Vanguard's Caldera wasn't a very popular map, as it launched with tons of visibility issues and bugs. I haven't encountered any Caldera-like texture bugs or demon gun glitches on PS5 in Al Mazrah--the map is vibrant and doesn't seem to suffer from any glaring lighting or visibility issues. While I think it's going to be hard to top the nostalgia of the original Verdansk map, I do think Al Mazrah is a strong and well-balanced map for Warzone's sequel.
One of the major gameplay changes Warzone 2 introduces is a brand-new circle mechanic. Instead of one large circle, there are multiple "micro-circles" appearing at once. There can be up to three of these smaller circles active in any given match, but, eventually, these all merge back together for the final circle.
Although unconventional for the battle royale genre, this approach does add a bit more spice to the mid-game action of Warzone matches. On Verdansk or Caldera, matches could quickly turn into players camping, to wait out further circle collapses. Al Mazrah's micro-circles force players together into condensed locations earlier to offer you more engagements leading up to the final circle collapse. This simple change ensures matches feel engaging and like something is always happening.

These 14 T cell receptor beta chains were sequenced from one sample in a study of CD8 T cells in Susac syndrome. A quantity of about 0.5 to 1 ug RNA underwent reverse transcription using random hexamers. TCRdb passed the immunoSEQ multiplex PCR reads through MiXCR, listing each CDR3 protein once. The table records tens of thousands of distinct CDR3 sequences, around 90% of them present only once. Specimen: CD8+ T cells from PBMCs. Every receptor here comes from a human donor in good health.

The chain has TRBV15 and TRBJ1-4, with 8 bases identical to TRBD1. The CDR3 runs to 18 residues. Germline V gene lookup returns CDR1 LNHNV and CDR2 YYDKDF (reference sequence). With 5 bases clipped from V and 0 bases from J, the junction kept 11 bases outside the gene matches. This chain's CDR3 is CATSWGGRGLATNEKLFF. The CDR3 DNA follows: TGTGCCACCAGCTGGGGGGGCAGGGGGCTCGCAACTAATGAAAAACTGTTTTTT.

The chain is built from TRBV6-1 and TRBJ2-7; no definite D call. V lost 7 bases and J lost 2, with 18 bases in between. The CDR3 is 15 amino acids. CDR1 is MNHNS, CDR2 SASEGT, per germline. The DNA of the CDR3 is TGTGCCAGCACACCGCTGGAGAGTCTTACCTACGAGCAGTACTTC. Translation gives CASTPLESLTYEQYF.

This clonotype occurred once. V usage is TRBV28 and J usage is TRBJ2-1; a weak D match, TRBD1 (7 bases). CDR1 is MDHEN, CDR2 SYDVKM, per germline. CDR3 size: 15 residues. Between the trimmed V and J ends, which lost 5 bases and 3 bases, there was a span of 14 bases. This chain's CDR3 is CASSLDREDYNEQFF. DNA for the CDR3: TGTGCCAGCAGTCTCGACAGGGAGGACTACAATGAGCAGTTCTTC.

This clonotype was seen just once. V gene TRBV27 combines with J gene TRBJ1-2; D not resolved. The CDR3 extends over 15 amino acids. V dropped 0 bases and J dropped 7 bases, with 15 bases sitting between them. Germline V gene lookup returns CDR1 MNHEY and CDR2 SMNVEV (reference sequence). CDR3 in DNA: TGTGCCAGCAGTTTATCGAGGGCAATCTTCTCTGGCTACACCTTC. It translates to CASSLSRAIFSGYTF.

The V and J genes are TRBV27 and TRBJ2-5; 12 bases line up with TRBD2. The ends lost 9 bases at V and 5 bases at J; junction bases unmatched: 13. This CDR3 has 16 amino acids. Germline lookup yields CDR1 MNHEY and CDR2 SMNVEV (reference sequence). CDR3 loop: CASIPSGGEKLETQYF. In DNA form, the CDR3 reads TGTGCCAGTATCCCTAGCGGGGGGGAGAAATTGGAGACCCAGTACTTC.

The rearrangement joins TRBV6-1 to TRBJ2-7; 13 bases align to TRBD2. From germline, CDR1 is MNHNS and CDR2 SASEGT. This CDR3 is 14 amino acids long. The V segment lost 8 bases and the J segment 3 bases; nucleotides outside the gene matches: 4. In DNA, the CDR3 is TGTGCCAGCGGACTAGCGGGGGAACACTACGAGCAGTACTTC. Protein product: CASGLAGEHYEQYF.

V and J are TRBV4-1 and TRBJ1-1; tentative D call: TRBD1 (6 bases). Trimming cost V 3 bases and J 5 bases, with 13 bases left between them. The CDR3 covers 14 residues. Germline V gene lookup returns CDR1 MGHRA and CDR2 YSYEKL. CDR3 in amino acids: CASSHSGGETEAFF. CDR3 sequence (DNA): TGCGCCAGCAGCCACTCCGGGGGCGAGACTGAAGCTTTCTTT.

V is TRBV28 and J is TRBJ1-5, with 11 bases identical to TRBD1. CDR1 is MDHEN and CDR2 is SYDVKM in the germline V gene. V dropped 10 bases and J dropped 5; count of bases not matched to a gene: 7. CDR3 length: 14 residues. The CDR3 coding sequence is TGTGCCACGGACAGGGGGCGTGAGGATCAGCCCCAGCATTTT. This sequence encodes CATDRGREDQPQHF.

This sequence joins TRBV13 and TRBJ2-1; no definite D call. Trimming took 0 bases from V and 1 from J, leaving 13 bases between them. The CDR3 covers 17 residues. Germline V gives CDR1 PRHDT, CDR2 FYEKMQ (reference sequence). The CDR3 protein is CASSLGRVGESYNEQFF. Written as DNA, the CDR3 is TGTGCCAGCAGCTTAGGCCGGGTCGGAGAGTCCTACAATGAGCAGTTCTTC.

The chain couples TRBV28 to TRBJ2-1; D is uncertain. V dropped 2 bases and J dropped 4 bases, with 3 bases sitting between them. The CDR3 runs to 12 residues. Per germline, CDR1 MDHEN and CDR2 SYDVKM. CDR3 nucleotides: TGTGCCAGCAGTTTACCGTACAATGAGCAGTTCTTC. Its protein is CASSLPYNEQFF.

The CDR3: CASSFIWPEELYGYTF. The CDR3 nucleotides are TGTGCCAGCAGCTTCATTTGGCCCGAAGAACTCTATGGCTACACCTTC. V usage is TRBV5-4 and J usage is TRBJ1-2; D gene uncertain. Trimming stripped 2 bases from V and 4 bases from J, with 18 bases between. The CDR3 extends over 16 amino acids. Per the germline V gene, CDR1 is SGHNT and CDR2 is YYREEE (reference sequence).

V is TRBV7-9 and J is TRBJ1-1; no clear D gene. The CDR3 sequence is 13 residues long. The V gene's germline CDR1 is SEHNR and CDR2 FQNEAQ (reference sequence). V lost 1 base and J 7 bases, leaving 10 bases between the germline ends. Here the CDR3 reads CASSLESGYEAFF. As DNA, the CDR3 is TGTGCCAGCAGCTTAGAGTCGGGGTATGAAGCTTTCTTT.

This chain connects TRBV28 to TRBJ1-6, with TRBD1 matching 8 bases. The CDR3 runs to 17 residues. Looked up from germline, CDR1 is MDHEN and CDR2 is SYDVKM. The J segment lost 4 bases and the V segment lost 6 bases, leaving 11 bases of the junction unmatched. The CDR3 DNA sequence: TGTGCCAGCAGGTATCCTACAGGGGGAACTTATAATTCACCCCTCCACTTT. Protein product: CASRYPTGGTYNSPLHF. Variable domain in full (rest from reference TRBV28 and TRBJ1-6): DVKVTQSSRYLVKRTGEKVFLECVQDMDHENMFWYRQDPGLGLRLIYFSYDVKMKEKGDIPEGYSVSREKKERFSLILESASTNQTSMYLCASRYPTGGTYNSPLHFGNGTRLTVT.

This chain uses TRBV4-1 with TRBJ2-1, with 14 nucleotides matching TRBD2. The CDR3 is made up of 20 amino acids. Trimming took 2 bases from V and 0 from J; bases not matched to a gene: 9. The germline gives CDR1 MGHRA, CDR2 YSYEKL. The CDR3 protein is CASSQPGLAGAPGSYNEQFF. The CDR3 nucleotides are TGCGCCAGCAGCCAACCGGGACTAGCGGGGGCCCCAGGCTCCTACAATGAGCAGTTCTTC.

While micro-circles are a smart and welcome change, the same can't be said of Warzone 2's revamped Gulag. Sadly, Al Mazrah comes with an overly-complex and much larger Gulag arena, which often puts your fate in someone else's hands. The Gulag is no longer a simple 1v1 arena and, instead, your first death will transport you to a multi-level arena where you fight in 2v2 matches while temporarily paired up with another random player. The original Gulag was an exciting way to give you a second chance, provided you had the skills to win a 1v1 fight. But this new 2v2 twist leaves your fate partially in a random player's hands. Although this Gulag does utilize the game's proximity chat feature, someone like me who sits in party chats with friends or squadmates will find themselves struggling to communicate with a temporary duo partner. And if they--or you--die, the odds of survival become much more grim for the surviving player.